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Service-learning (SL) and work-integrated learning as models for academically-based community engagement (CE) have gained considerable ground in the last decade. Much of the early initiation and proliferation of SL in the South African higher education context was facilitated by the Community-Higher Education-Service Partnerships (CHESP) initiative that introduced theoretical frameworks and practice models for SL developed in the United States of America (USA) (Lazarus, 2007). As a result most of the higher education institutions (HEIs) who participated in the CHESP projects used such frameworks and models in their practice of SL. In the last decade, however, as SL research and practice have become more established in the South African higher education landscape, researchers and scholars in this country who work in the field have begun to interrogate the applicability of these frames and models for the South African context. Globally, more versions of SL have developed that connects to the context and culture of the particular country as in the case of SA and which could be useful to us and other African countries. These innovations have the potential to contribute to the re-territorialisation of SL in South Africa and (other) non-Western contexts (Le Grange, 2007).
With the formation of the South African Higher Education Community Engagement Forum (SAHECEF) in 2009, and in light of its emphasis on the important role of higher education in communities, it seems prudent to to take stock of what has been achieved in the last decade and to examine innovations in the practice and research of SL that can contribute to the advancement of both theory and practice in the field in South African higher education. The colloquium also aims to propose the establishment of a nationwide SL community of practice who can drive robust discussions in the field and advance a research agenda for the next decade. Therefore the colloquium is planned and endorsed by the SAHECEF executive committee as an activity of the teaching and learning work group.
This colloquium aims to provide a forum, where established scholars, practitioners and/or researchers in the field of SL can come together to share innovations in the areas of research, theory and practice. Questions such as: Where did we come from? What are the dynamics influencing SL trends at the different institutions? Where are we heading with SL practice and research and how do we chart a trajectory for this agenda? are part of the envisaged debate and discussion. Below is a graphical depiction of what is envisaged.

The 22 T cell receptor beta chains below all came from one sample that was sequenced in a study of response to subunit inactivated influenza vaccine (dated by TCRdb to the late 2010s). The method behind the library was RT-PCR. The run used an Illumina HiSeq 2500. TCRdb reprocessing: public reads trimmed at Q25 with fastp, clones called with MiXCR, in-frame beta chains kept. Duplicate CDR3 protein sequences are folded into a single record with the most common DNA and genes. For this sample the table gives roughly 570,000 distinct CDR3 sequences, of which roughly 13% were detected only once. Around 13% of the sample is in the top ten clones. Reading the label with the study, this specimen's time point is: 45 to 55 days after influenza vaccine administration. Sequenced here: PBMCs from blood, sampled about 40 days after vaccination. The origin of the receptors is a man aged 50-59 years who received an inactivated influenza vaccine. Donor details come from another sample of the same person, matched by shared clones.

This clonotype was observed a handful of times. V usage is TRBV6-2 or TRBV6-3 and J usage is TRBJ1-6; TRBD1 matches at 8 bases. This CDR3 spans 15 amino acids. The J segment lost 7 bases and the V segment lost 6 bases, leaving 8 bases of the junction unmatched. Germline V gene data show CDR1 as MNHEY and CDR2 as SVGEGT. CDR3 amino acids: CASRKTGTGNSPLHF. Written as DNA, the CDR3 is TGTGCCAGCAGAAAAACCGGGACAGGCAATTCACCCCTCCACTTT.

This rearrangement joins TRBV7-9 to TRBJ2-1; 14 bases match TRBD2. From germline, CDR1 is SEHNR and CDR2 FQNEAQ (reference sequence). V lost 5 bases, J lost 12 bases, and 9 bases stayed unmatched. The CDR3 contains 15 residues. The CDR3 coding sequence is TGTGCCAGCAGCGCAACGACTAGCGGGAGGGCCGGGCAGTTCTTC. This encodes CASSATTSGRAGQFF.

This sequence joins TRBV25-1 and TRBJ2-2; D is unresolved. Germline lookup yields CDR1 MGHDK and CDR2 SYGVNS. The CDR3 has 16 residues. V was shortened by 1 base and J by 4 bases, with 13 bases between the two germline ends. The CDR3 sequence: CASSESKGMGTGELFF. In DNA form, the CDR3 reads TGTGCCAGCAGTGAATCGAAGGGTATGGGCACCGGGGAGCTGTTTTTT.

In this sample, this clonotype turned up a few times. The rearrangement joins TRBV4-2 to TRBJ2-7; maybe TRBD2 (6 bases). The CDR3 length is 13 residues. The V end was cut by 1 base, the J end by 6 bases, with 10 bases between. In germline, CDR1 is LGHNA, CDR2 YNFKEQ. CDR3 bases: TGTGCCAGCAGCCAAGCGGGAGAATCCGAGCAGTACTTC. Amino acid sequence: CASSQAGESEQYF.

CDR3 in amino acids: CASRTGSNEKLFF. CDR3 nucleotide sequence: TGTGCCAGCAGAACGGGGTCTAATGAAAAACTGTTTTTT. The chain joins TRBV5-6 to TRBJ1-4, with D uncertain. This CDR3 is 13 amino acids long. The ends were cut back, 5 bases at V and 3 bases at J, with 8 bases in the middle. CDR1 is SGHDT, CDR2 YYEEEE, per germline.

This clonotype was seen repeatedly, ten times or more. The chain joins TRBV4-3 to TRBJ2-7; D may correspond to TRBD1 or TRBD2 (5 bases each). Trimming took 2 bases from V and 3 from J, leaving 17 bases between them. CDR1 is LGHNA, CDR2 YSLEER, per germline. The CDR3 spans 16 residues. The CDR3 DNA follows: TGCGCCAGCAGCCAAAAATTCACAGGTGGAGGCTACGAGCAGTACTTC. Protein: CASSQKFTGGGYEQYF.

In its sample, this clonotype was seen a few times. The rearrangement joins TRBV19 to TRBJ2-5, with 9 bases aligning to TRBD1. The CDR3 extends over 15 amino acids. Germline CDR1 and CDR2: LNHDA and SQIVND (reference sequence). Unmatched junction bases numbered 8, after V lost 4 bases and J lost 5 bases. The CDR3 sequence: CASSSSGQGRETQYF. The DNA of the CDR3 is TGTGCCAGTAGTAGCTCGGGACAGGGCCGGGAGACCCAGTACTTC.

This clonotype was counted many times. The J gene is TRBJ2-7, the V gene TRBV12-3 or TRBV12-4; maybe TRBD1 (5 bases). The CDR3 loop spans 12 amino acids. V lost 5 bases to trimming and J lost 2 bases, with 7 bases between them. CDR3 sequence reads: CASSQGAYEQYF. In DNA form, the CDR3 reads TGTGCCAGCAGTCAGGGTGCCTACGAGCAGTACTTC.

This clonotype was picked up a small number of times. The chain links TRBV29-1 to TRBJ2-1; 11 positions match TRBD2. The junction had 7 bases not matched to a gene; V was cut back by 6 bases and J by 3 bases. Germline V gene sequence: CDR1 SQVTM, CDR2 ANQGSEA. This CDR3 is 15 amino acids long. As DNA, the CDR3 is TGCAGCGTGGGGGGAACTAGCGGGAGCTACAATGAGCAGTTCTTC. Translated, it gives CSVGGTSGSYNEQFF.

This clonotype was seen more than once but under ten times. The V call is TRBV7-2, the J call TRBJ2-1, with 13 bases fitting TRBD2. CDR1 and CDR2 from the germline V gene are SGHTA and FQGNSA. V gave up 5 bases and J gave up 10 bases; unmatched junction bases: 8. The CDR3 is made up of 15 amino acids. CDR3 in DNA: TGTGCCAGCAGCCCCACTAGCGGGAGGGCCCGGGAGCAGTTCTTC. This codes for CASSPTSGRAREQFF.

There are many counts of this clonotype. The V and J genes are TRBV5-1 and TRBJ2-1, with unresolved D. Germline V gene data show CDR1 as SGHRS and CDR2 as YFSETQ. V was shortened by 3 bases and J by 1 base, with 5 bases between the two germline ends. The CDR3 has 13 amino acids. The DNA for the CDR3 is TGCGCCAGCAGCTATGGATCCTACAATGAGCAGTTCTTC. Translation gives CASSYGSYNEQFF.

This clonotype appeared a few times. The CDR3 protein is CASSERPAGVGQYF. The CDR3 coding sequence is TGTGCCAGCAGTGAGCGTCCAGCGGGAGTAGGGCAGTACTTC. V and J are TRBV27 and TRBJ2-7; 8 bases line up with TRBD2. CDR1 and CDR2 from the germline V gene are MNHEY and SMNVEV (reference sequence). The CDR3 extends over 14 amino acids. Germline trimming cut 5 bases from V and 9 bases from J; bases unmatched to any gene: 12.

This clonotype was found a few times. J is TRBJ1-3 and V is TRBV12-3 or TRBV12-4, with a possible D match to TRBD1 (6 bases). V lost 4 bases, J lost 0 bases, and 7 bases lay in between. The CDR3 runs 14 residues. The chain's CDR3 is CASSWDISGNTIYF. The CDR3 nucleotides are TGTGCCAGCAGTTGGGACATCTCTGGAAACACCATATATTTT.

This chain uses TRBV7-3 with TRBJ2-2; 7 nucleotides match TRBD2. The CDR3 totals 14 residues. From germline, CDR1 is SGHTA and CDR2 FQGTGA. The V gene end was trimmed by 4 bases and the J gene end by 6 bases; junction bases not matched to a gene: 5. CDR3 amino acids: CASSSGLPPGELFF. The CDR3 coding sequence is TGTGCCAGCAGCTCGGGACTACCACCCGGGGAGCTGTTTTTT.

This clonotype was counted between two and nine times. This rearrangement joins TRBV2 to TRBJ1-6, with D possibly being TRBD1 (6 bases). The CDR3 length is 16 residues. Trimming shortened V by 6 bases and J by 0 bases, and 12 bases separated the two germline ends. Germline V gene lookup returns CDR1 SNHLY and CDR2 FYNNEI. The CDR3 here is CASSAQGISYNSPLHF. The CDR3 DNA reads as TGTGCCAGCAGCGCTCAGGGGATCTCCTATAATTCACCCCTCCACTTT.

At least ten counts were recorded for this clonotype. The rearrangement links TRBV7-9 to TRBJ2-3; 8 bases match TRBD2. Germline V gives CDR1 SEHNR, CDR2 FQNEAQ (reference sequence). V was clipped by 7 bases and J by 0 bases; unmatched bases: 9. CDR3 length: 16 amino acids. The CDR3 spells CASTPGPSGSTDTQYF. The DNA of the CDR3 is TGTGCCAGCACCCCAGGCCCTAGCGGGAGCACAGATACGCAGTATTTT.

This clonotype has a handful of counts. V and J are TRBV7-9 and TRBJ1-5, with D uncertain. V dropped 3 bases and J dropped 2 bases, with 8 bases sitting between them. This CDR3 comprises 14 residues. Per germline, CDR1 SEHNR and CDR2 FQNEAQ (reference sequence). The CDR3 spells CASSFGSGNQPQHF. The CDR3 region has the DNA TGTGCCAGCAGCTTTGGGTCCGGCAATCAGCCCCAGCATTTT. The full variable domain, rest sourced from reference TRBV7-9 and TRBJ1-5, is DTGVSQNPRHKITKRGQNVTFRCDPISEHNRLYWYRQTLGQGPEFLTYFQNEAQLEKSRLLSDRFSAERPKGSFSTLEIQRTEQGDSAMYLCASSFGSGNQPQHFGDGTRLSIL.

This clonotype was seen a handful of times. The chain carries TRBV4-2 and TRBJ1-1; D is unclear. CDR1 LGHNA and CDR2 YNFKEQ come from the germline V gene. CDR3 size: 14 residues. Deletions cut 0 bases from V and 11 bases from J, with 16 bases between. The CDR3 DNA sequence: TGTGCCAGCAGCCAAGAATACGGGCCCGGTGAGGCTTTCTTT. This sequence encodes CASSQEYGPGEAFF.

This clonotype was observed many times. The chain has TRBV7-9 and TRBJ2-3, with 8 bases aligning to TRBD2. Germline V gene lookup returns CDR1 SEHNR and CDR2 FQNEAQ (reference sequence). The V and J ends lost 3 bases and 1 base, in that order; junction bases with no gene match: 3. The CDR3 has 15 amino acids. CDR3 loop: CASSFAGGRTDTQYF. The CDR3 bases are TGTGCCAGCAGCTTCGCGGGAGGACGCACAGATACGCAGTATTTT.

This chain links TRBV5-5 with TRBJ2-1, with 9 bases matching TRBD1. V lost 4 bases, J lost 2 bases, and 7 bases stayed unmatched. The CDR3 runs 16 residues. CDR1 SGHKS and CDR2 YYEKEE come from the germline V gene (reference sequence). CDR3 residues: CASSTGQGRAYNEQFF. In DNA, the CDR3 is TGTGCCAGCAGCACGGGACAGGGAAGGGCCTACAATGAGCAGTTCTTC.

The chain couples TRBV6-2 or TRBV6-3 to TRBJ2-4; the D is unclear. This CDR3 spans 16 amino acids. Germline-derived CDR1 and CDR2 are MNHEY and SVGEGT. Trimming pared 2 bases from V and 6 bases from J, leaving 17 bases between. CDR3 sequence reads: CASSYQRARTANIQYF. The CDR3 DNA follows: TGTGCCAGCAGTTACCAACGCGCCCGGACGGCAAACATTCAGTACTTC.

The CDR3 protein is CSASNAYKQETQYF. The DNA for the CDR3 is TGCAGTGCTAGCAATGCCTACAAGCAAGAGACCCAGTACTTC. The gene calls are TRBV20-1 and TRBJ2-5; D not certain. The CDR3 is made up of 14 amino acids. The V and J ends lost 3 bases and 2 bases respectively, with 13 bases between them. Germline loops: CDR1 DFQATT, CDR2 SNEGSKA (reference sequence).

The outcomes of the colloquium are:
The suggested scholarly values which the colloquium embraces are:
All public and private HEIs in South Africa who embrace SL at an institutional level are invited to share their theoretical frameworks and research. SL innovation may be framed against the broader field of higher education studies, but could also be embedded within Development Studies or other disciplines. However the core of the contribution should focus on SL. The abstracts should be based on theoretical innovation and demonstrate the link to practice in the context of a particular institution substantiated by research in the field. The abstracts may cover one or more of the following themes:
The abstracts will be peer-reviewed and selected for presentation at the colloquium based on the academic rigor displayed and solid theoretical grounding of the research on which it is based. Download a format template for contributions.
Concurrent to this call for contributions, we aim to submit a proposal for a special edition of an accredited education journal. When and if successful, authors of a selection of articles from the colloquium will be invited to revise their inputs for this publication.
Participants will arrive on April 20, in the morning before 12:00 to start 12:30. After a keynote address lunch will be served at 13:00. The proceedings are to take place in the afternoon of 20 and the whole day of 21 to conclude at ± 16:00. This will enable participants to return home on the same evening or spend the weekend in Cape Town (at own cost).
An inter-university committee, the Service-Learning Colloquium committee (SLCC), will take responsibility for the organisation of the colloquium and review of the abstracts. Three universities namely Stellenbosch University, University of the Free State and University of Johannesburg took the initiative to do the preliminary conceptualisation of the event. The organising committee is to be expanded to include at least 6 universities in the different regional of SA based on their expression of interest.
Additional delegates can be accommodated at R500 per head, payable at registration of the delegate. Please see details on the registration form.
The deadline for registration is April 8, 2011.
Prof Mabel Erasmus, University of the Free State